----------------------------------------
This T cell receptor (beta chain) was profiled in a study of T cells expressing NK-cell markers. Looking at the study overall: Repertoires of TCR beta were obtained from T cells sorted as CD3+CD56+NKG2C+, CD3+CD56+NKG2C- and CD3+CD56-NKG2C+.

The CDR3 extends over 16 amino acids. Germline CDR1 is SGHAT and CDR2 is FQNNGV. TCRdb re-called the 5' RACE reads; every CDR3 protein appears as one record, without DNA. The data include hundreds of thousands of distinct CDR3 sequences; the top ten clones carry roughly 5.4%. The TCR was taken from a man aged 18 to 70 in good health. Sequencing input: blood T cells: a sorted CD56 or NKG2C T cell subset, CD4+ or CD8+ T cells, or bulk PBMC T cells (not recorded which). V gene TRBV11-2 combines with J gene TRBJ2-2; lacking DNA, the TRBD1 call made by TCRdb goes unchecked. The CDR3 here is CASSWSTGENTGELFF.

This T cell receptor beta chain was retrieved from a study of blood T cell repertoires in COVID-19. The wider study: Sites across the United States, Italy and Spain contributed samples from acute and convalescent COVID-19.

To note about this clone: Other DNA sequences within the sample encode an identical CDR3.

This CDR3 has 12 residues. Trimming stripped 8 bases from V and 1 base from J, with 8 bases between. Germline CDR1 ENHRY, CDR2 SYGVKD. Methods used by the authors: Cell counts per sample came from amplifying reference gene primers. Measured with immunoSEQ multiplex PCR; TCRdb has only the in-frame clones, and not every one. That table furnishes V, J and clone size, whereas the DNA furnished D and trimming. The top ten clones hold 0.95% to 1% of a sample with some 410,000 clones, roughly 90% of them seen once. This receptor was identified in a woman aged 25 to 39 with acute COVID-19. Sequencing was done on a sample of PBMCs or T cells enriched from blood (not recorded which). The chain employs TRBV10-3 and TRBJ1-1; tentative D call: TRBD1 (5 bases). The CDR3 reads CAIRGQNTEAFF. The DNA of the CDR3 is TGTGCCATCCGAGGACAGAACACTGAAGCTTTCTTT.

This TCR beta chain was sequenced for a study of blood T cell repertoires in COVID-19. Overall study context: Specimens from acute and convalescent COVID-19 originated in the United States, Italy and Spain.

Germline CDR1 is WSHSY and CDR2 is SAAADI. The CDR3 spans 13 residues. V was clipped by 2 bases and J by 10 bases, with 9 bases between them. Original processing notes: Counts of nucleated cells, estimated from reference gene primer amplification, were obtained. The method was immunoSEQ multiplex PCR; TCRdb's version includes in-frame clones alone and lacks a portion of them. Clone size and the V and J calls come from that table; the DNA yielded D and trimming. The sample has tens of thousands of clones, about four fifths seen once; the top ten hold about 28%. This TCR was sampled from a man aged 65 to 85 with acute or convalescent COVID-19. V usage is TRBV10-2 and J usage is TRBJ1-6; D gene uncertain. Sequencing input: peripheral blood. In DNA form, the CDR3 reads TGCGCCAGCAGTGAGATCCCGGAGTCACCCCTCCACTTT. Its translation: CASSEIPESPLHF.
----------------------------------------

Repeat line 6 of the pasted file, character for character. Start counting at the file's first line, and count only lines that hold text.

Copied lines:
This TCR beta chain was sequenced for a study of blood T cell repertoires in COVID-19. Overall study context: Specimens from acute and convalescent COVID-19 originated in the United States, Italy and Spain.